Last week I had the pleasure of speaking to Yemeni activist, writer, mom, deep feeler, lovely human, Atiaf Alwazir. She will be on the podcast in April. Be sure to follow to and listen along here so you get the update when she is live.
In our moment of connection, we stretched beyond the anguish and human atrocities going on in Yemen. And I was left feeling like I had come to afternoon tea with Atiaf as she described how the women dress up and gather every afternoon. I could smell the spices of the fish dish and could hear the laughter of friendship and mothering together. What happens, when we leave out joy, is we can no longer connect as people. We dehumanize when we are out of balance in our joy or despair.
Atiaf said, “You know Traci when wars and bad things happen, we cannot just talk about a place and a people as victims. We have to also hold joy and reverence too for their resilience and livelihood.”
I am reminded of a quote that goes something like this...I have to stretch my arms wide to my grief and my joy so I may embrace myself and others in hard times.
Don’t confuse what I am saying as advocating for a kind of bypassing “zoning out” kind of joy that is about avoiding taking action. We must act but hard to do if hopelessness has zapped us of all our energy.
Atiaf reminded me that there is another kind of joy - the joy of remembering that in great tragedy there is also great resilience and we need to feel into those positives in order to thrive in the negatives. She reminded me that even while I am an adept shadow dancer some days I can get too lost in my dark feelings when the world is burning.
Balancing our despair with “effective hope” is an act of protest in these dark times. We must stretch our arms for both our despair and hope. For when we don’t, we run the risk of perpetuating the disconnection that leads to these crises in the first place.
George Kinder will also be coming on the podcast soon and he invites us all, in his book, The Golden Civilisation, to start creating the space to have an effective conversation about the world we want to create. He encourages us to hold each other accountable for taking these action steps to start creating that world together. His is another version of balancing the negative.
For me, Sidewalk Talk was my way of finding that balance between my despair over gun violence, injustice, and police brutality. I could see how media reports turned people into caricatures rather than people and we were rushing to blame or be right. For me listening was rehumanizing and hopeful.
So if you are looking for a way to find balance in the chaos, come out and take up the practice of listening on the sidewalk with us. And if you cannot join us on the sidewalk, you can lean in, in other ways. Email email@example.com on how to be a Sidewalk Talk ambassador, start a chapter, or help our operations team. Let’s stretch wide our embrace.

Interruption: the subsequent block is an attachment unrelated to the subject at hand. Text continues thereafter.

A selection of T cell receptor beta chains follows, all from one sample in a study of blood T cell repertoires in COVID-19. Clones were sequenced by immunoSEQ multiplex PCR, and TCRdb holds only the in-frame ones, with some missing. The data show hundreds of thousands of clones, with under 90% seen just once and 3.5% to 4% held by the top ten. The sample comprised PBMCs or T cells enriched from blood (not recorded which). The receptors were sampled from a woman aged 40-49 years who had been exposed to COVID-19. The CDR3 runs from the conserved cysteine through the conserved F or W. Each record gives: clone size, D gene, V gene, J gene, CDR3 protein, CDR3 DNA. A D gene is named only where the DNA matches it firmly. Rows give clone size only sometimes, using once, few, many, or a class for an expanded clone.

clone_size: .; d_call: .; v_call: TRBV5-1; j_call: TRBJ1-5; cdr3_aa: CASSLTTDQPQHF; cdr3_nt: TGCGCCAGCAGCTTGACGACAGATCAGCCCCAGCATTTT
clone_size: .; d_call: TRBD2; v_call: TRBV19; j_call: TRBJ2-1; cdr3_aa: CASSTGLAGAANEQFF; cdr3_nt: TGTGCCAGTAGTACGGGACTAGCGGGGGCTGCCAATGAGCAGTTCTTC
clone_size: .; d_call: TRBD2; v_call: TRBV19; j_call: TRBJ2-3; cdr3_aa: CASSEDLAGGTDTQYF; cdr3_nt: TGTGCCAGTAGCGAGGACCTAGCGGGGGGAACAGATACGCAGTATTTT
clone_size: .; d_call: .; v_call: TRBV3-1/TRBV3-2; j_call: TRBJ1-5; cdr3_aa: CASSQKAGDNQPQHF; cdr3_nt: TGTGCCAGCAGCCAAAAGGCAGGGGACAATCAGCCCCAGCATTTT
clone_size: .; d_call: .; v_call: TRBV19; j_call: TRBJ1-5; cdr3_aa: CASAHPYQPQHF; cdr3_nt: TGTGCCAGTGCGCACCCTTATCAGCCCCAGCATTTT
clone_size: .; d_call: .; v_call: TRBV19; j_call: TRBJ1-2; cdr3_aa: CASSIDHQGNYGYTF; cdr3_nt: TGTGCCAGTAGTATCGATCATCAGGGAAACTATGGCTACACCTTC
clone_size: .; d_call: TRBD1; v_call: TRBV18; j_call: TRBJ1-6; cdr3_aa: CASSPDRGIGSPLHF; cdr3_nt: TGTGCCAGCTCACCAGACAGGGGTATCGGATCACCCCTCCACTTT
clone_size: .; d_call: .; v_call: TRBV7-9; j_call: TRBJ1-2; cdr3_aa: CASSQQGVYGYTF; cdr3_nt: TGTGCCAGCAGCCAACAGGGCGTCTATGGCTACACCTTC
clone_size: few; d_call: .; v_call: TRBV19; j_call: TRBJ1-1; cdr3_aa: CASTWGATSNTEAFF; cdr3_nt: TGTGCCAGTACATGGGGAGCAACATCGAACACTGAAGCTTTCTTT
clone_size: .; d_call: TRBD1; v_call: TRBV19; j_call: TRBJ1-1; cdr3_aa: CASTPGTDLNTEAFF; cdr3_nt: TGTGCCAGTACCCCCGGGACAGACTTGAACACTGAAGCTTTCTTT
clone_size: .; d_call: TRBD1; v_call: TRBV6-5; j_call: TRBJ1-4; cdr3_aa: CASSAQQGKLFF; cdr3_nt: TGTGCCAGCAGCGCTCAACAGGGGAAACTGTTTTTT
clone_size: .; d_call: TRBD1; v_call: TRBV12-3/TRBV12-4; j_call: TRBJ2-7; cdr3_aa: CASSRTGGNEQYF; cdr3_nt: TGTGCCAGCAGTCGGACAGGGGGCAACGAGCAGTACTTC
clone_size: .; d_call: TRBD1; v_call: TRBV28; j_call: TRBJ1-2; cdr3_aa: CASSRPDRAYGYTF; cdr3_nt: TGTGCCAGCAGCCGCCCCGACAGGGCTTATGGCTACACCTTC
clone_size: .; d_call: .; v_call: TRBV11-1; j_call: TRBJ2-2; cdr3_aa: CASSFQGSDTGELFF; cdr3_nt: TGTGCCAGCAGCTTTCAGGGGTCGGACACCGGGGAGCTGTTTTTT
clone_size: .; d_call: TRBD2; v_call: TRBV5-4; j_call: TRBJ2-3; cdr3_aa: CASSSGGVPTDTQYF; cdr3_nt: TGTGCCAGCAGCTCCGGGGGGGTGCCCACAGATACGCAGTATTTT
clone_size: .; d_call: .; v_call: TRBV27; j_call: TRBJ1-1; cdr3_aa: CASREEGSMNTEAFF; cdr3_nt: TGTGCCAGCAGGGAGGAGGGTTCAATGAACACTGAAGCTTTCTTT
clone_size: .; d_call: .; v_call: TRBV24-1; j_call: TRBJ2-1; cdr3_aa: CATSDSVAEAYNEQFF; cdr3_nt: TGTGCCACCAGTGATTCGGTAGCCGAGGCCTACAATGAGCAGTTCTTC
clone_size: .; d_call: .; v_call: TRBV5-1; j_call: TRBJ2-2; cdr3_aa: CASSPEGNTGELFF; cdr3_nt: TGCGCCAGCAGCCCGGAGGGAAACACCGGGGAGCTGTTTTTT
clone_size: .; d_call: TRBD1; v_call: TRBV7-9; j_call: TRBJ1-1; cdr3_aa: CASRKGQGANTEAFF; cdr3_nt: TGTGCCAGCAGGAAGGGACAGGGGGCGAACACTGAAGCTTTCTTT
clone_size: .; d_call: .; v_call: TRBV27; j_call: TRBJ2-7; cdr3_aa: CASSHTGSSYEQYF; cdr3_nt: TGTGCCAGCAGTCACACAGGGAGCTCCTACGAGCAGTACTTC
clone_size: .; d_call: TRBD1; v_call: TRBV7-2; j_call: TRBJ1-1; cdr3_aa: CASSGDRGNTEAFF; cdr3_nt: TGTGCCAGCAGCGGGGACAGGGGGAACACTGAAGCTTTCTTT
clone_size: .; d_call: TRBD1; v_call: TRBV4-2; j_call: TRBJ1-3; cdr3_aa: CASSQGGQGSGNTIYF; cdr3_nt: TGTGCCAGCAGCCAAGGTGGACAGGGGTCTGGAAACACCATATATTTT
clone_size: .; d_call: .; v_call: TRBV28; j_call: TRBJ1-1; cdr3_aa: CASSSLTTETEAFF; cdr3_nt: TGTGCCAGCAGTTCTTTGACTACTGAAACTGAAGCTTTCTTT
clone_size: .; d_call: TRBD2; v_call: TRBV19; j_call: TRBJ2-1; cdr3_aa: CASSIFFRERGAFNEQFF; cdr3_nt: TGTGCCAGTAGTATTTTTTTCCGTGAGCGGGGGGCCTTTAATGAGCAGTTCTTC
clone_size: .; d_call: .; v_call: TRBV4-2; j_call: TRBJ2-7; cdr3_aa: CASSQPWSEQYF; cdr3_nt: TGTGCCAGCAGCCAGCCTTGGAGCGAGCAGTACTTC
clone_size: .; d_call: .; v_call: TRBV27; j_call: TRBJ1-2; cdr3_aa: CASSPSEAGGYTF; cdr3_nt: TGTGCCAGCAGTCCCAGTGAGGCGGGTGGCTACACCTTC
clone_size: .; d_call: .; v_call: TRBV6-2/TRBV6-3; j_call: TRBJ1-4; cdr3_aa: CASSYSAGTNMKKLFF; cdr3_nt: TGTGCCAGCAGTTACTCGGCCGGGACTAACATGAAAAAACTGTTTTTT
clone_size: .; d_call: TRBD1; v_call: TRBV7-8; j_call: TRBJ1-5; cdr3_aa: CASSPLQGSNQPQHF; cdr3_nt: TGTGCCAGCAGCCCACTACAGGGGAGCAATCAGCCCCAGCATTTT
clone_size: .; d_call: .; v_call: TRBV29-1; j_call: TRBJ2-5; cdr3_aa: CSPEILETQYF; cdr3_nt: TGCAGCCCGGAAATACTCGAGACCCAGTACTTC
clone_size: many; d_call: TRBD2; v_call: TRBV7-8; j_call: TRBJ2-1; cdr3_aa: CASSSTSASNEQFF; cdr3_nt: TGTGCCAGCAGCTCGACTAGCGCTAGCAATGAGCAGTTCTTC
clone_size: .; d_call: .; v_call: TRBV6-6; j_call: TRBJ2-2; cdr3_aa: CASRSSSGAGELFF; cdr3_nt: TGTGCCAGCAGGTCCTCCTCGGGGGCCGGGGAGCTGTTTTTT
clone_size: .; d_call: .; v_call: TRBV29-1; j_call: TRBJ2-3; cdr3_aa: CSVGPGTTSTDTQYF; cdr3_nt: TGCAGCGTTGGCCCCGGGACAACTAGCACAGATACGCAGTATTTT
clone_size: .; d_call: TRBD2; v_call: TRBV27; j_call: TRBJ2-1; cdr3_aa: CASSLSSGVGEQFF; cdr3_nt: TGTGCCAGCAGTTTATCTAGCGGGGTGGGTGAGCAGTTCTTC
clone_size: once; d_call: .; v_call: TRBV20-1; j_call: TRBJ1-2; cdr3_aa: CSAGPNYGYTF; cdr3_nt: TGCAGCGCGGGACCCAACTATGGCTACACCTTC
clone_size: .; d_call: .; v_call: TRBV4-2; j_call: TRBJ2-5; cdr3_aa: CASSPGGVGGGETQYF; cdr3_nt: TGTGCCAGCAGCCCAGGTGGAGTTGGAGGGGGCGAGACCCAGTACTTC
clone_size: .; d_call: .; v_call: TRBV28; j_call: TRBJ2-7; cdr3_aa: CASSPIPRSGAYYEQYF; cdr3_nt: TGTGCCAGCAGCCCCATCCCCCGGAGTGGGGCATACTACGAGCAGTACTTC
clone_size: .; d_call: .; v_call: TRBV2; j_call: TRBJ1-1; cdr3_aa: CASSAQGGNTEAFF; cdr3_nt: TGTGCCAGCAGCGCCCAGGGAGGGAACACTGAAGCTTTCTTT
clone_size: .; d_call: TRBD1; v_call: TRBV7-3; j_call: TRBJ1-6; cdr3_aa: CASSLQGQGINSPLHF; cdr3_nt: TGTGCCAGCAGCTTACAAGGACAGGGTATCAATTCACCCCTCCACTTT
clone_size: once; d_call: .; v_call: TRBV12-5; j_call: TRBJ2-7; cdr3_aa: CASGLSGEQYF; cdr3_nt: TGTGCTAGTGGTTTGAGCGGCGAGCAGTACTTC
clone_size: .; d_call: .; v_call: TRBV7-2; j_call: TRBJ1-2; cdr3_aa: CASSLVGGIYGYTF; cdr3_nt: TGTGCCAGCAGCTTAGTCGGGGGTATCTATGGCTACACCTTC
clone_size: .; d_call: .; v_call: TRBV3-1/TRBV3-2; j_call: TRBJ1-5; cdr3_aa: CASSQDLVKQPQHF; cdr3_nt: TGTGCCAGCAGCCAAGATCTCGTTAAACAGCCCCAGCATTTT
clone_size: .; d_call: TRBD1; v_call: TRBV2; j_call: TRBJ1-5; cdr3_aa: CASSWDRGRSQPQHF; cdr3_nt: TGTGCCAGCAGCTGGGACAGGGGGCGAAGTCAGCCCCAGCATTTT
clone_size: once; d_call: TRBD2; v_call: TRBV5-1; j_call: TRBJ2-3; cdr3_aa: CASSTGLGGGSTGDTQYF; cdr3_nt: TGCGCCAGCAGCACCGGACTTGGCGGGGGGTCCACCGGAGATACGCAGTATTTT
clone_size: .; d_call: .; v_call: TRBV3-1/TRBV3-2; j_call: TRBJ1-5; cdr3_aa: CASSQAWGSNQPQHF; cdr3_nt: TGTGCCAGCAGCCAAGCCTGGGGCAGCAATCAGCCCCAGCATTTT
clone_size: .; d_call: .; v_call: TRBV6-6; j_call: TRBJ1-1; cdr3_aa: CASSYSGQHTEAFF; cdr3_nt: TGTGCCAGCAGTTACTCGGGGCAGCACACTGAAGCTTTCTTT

Healthline Media has a new series called "How Are You?" and Sidewalk Talk was lucky enough to be covered. Check out the beautiful documentary short and the wonderful host of "How Are You?", Omar Davis.
What an honor and a privilege. Sidewalk Talk is creating a mental health producing culture by making the connections that make us well a priority, all over the world.
On this particular day, we had, at one time, 22 listeners and 44 chairs on the sidewalk. It was also my last day listening in San Francisco before I moved to Heidelberg, Germany.
Watching this lit up my connection to Omar but more importantly, my love for my little family who I have listened with so many times. I miss you all. A LOT!
Last month, I was sitting on a sidewalk in Heidelberg, Germany. A man had been watching us for thirty minutes so a volunteer walked over and invited him to sit and talk.
I was privileged with getting to listen to him. Neither German, nor English, were his first language. And yet, we found our way together, cobbling together a mix of German and English.
Last month I also got to hear the leadership stories of Dr. Narendra Thagunna in Nepal and Patricia Maria Martins, in São Paulo, Brazil. We did not share a common language. Being a foreigner, learning a language, gave me a special kind of reverence for their courage to speak in their non-native language for our interview series and podcast.
Not judging non-native speakers is a shift inside me. As a teen, I had assumptions I made about people who did not speak the same language as me. "They are hard of hearing" or "they are not as smart." One of the great joys of aging and practicing listening at Sidewalk Talk is how my brain has changed and it quite naturally no longer makes that assumption or at least I notice assumptions I make about people really quickly, now.
How do we listen, if we do not share the same language?
I quite literally deploy all the ingredients of HEAR, our new organizational training protocol, here at Sidewalk Talk. H is for Honor. E is for Embody. A is for Accept we Assume and Assumptions Check, and R is for respond.